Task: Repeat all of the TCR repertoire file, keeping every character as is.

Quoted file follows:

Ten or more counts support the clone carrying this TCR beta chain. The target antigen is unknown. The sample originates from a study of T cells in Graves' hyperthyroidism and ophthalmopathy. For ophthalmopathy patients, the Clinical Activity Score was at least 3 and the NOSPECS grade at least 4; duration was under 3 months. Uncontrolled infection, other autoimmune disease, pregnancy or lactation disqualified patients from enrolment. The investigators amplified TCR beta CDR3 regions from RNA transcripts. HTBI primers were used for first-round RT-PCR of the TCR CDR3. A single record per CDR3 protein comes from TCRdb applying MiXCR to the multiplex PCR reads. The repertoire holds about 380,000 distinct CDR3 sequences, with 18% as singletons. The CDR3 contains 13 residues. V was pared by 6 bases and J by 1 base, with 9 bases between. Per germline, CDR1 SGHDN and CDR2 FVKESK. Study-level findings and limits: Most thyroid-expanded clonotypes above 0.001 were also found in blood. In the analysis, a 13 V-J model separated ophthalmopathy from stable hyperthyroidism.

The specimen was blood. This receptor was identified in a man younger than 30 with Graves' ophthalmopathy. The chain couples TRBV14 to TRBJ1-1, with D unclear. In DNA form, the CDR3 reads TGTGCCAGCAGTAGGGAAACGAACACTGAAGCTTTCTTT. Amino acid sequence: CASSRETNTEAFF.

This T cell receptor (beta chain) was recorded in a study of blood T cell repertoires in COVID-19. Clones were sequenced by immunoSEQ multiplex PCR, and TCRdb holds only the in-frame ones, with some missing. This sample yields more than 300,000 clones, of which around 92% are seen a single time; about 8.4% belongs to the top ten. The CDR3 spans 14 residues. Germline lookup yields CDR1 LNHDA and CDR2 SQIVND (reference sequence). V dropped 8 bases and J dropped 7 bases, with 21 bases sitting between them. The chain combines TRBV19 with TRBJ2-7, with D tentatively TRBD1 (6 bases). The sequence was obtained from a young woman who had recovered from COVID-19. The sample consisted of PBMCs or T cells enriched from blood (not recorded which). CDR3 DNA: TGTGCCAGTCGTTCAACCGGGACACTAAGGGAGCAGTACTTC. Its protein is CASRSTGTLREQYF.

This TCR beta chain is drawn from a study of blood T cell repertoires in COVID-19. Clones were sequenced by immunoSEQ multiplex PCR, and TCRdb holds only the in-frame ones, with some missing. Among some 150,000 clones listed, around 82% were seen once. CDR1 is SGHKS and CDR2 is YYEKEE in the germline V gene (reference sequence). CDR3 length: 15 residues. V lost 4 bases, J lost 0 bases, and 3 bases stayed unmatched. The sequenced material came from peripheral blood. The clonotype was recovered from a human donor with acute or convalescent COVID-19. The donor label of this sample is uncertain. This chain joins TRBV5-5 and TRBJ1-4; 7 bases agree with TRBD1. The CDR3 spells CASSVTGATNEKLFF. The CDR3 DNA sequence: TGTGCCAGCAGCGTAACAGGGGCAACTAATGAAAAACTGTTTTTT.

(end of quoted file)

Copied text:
Ten or more counts support the clone carrying this TCR beta chain. The target antigen is unknown. The sample originates from a study of T cells in Graves' hyperthyroidism and ophthalmopathy. For ophthalmopathy patients, the Clinical Activity Score was at least 3 and the NOSPECS grade at least 4; duration was under 3 months. Uncontrolled infection, other autoimmune disease, pregnancy or lactation disqualified patients from enrolment. The investigators amplified TCR beta CDR3 regions from RNA transcripts. HTBI primers were used for first-round RT-PCR of the TCR CDR3. A single record per CDR3 protein comes from TCRdb applying MiXCR to the multiplex PCR reads. The repertoire holds about 380,000 distinct CDR3 sequences, with 18% as singletons. The CDR3 contains 13 residues. V was pared by 6 bases and J by 1 base, with 9 bases between. Per germline, CDR1 SGHDN and CDR2 FVKESK. Study-level findings and limits: Most thyroid-expanded clonotypes above 0.001 were also found in blood. In the analysis, a 13 V-J model separated ophthalmopathy from stable hyperthyroidism.

The specimen was blood. This receptor was identified in a man younger than 30 with Graves' ophthalmopathy. The chain couples TRBV14 to TRBJ1-1, with D unclear. In DNA form, the CDR3 reads TGTGCCAGCAGTAGGGAAACGAACACTGAAGCTTTCTTT. Amino acid sequence: CASSRETNTEAFF.

This T cell receptor (beta chain) was recorded in a study of blood T cell repertoires in COVID-19. Clones were sequenced by immunoSEQ multiplex PCR, and TCRdb holds only the in-frame ones, with some missing. This sample yields more than 300,000 clones, of which around 92% are seen a single time; about 8.4% belongs to the top ten. The CDR3 spans 14 residues. Germline lookup yields CDR1 LNHDA and CDR2 SQIVND (reference sequence). V dropped 8 bases and J dropped 7 bases, with 21 bases sitting between them. The chain combines TRBV19 with TRBJ2-7, with D tentatively TRBD1 (6 bases). The sequence was obtained from a young woman who had recovered from COVID-19. The sample consisted of PBMCs or T cells enriched from blood (not recorded which). CDR3 DNA: TGTGCCAGTCGTTCAACCGGGACACTAAGGGAGCAGTACTTC. Its protein is CASRSTGTLREQYF.

This TCR beta chain is drawn from a study of blood T cell repertoires in COVID-19. Clones were sequenced by immunoSEQ multiplex PCR, and TCRdb holds only the in-frame ones, with some missing. Among some 150,000 clones listed, around 82% were seen once. CDR1 is SGHKS and CDR2 is YYEKEE in the germline V gene (reference sequence). CDR3 length: 15 residues. V lost 4 bases, J lost 0 bases, and 3 bases stayed unmatched. The sequenced material came from peripheral blood. The clonotype was recovered from a human donor with acute or convalescent COVID-19. The donor label of this sample is uncertain. This chain joins TRBV5-5 and TRBJ1-4; 7 bases agree with TRBD1. The CDR3 spells CASSVTGATNEKLFF. The CDR3 DNA sequence: TGTGCCAGCAGCGTAACAGGGGCAACTAATGAAAAACTGTTTTTT.